In April 1977, when entries for the first U.S. Women's Amateur Public Links Championship began to trickle in, there was concern.
Would this, the first national championship ever staged for women who play the country's public courses, attract enough players to fill the field? Did it justify the effort to set up 27 qualifying sites around the country?
By May, the trickle of entries had become a steady stream. When the June deadline for entries arrived and the results were tallied, the astonishing reality was that this championship had attracted a field of 686 players — more than the combined fields of the 1977 Women's Amateur, Women's Open, Senior Women's Amateur, and Girls' Junior.
The entry figure was amazing for several reasons. First, this was a new championship that would need time to build interest. Secondly, some states didn't even have organizations to assist women public course players, conduct sectional qualifying, or raise funds, and the 686 entries were drawn from only 24 states.
The 1977 Championship was played at Yahara Hills Golf Course (East Course) in Madison, Wis. Kelly Fuiks, 19, of Phoenix, Ariz., was the first champion. In fact, for the first four years, the championship was the personal property of two outstanding players. Fuiks won again in 1978 before turning professional. Lori Castillo won in 1979 and 1980, and at one time held or shared every individual record in the championship. Miss Castillo won 11 consecutive matches before losing in the second round in 1981.
The championship received a boost when Castillo was selected as a member of the 1980 United States Curtis Cup team. By that year, the Women's Amateur Public Links was regarded as a highly competitive arena for some of the best amateurs in the country. Since then, Heather Farr, Danielle Ammaccapane, Cindy Schreyer, Tracy Kerdyk, Pearl Sinn, Tracy Hanson, Amy Fruhwirth, Jill McGill, and Jo Jo Robertson, all WAPL champions, also have been named to Curtis Cup teams.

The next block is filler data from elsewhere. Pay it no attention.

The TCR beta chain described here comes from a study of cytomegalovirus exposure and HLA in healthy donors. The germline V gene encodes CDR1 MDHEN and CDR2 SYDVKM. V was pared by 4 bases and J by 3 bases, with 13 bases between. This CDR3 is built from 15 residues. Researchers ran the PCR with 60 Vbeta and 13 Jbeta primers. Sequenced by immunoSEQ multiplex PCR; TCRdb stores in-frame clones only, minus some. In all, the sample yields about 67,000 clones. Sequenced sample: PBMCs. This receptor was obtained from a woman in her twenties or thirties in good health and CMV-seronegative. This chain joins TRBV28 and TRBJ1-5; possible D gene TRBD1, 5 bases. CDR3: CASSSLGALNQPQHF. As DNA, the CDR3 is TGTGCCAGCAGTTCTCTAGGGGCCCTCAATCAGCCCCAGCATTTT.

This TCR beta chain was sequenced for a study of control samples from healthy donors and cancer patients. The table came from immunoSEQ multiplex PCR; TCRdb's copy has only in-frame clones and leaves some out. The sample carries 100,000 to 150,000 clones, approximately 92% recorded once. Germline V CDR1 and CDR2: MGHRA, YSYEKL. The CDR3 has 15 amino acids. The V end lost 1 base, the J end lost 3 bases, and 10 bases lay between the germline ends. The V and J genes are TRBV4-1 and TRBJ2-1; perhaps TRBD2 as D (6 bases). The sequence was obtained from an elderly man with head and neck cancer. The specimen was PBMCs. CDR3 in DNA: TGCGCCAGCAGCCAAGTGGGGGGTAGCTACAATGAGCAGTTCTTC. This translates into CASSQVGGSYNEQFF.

Pearl Sinn accomplished a unique double in 1988 when she won the Women's Amateur as well as the Women's Amateur Public Links. When she repeated as WAPL Champion in 1989, she and Curtis Strange, who won the U.S. Open, were the only two to repeat as USGA champions that year.
McGill also achieved the double win. She was the holder of the 1993 U.S. Women's Amateur title when she won the 1994 Women's Amateur Public Links Championship.
The championship also is noteworthy because of its team trophy, which has been captured a record five times by a team from Phoenix, Ariz.
In 2002, the final was played over 36 holes for the first time. In 2005 a Handicap Index limit of 18.4 was added.
Women's Amateur Public Links
PAR AND YARDAGE - Red Tail Golf Club will play at 6,165/6,267 yards and a par of 36-36—72.
ARCHITECT - Red Tail Golf Club was designed by Brian Silva and opened in 2002.
COURSE SETUP - The USGA Course Rating® for the WAPL Championship at Red Tail Golf Club is 75.7 and USGA Slope Rating® is 134.
Tees, fairways, approaches and collars, height of grass – 0.45-.50 inch
Putting greens, height of grass – 0.120 inch with a speed of 10.5-11 feet on USGA Stimpmeter
Intermediate Rough – 1.25 inches
Graduated Rough – 3.5 inches
ADMISSION - Admission is free. Tickets are not needed for this USGA championship and spectators are encouraged to attend.
SCHEDULE OF PLAY -
Monday, June 22 — First round, stroke play (18 holes)
Tuesday, June 23 — Second round, stroke play (18 holes)
Wednesday, June 24 — First round, match play (18 holes)
Thursday, June 25 — Second round, match play (18 holes); Third round, match play (18 holes)
Friday, June 26 — Quarterfinals, match play (18 holes); Semifinals, match play (18 holes)
Saturday, June 27 — Final, match play (36 holes)